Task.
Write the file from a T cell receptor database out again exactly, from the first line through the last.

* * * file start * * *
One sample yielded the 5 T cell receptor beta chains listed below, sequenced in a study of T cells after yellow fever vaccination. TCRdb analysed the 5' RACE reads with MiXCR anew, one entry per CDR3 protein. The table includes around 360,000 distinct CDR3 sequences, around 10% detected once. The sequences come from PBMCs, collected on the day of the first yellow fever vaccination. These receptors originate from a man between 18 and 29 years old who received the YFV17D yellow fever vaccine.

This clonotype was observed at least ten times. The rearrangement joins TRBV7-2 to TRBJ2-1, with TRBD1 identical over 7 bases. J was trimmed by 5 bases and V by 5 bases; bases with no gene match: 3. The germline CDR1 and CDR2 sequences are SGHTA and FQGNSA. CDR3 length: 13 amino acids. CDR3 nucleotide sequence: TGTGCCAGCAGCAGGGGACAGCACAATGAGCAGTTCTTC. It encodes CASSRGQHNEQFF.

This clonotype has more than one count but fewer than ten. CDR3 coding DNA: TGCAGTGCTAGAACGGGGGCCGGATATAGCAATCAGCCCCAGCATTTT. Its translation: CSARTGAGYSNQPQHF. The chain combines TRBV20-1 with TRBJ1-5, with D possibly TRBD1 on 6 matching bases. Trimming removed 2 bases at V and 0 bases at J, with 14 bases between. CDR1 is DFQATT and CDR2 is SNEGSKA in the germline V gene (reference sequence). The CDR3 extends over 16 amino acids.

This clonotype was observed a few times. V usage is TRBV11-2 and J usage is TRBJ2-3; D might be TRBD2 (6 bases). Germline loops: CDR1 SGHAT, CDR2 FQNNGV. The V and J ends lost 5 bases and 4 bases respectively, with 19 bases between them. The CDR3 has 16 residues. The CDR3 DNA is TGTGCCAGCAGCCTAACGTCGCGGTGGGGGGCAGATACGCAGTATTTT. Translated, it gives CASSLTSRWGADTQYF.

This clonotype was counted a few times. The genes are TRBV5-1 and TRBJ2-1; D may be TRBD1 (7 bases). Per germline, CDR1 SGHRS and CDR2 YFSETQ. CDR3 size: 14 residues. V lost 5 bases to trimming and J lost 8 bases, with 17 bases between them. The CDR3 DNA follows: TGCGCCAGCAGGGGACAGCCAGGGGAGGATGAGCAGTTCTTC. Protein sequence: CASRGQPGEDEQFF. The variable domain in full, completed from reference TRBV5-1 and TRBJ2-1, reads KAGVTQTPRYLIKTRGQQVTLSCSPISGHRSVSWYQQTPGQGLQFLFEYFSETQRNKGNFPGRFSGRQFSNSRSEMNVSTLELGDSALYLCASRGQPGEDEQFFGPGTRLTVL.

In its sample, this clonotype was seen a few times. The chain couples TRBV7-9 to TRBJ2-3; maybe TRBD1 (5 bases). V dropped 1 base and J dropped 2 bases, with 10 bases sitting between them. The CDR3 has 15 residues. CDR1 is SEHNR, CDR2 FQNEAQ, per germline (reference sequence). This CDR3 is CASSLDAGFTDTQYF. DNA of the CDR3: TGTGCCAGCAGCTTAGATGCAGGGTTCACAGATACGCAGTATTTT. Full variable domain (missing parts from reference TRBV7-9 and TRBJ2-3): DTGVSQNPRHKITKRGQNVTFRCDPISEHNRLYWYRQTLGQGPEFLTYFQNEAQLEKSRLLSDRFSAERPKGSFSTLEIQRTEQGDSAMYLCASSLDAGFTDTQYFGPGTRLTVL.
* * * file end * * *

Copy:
One sample yielded the 5 T cell receptor beta chains listed below, sequenced in a study of T cells after yellow fever vaccination. TCRdb analysed the 5' RACE reads with MiXCR anew, one entry per CDR3 protein. The table includes around 360,000 distinct CDR3 sequences, around 10% detected once. The sequences come from PBMCs, collected on the day of the first yellow fever vaccination. These receptors originate from a man between 18 and 29 years old who received the YFV17D yellow fever vaccine.

This clonotype was observed at least ten times. The rearrangement joins TRBV7-2 to TRBJ2-1, with TRBD1 identical over 7 bases. J was trimmed by 5 bases and V by 5 bases; bases with no gene match: 3. The germline CDR1 and CDR2 sequences are SGHTA and FQGNSA. CDR3 length: 13 amino acids. CDR3 nucleotide sequence: TGTGCCAGCAGCAGGGGACAGCACAATGAGCAGTTCTTC. It encodes CASSRGQHNEQFF.

This clonotype has more than one count but fewer than ten. CDR3 coding DNA: TGCAGTGCTAGAACGGGGGCCGGATATAGCAATCAGCCCCAGCATTTT. Its translation: CSARTGAGYSNQPQHF. The chain combines TRBV20-1 with TRBJ1-5, with D possibly TRBD1 on 6 matching bases. Trimming removed 2 bases at V and 0 bases at J, with 14 bases between. CDR1 is DFQATT and CDR2 is SNEGSKA in the germline V gene (reference sequence). The CDR3 extends over 16 amino acids.

This clonotype was observed a few times. V usage is TRBV11-2 and J usage is TRBJ2-3; D might be TRBD2 (6 bases). Germline loops: CDR1 SGHAT, CDR2 FQNNGV. The V and J ends lost 5 bases and 4 bases respectively, with 19 bases between them. The CDR3 has 16 residues. The CDR3 DNA is TGTGCCAGCAGCCTAACGTCGCGGTGGGGGGCAGATACGCAGTATTTT. Translated, it gives CASSLTSRWGADTQYF.

This clonotype was counted a few times. The genes are TRBV5-1 and TRBJ2-1; D may be TRBD1 (7 bases). Per germline, CDR1 SGHRS and CDR2 YFSETQ. CDR3 size: 14 residues. V lost 5 bases to trimming and J lost 8 bases, with 17 bases between them. The CDR3 DNA follows: TGCGCCAGCAGGGGACAGCCAGGGGAGGATGAGCAGTTCTTC. Protein sequence: CASRGQPGEDEQFF. The variable domain in full, completed from reference TRBV5-1 and TRBJ2-1, reads KAGVTQTPRYLIKTRGQQVTLSCSPISGHRSVSWYQQTPGQGLQFLFEYFSETQRNKGNFPGRFSGRQFSNSRSEMNVSTLELGDSALYLCASRGQPGEDEQFFGPGTRLTVL.

In its sample, this clonotype was seen a few times. The chain couples TRBV7-9 to TRBJ2-3; maybe TRBD1 (5 bases). V dropped 1 base and J dropped 2 bases, with 10 bases sitting between them. The CDR3 has 15 residues. CDR1 is SEHNR, CDR2 FQNEAQ, per germline (reference sequence). This CDR3 is CASSLDAGFTDTQYF. DNA of the CDR3: TGTGCCAGCAGCTTAGATGCAGGGTTCACAGATACGCAGTATTTT. Full variable domain (missing parts from reference TRBV7-9 and TRBJ2-3): DTGVSQNPRHKITKRGQNVTFRCDPISEHNRLYWYRQTLGQGPEFLTYFQNEAQLEKSRLLSDRFSAERPKGSFSTLEIQRTEQGDSAMYLCASSLDAGFTDTQYFGPGTRLTVL.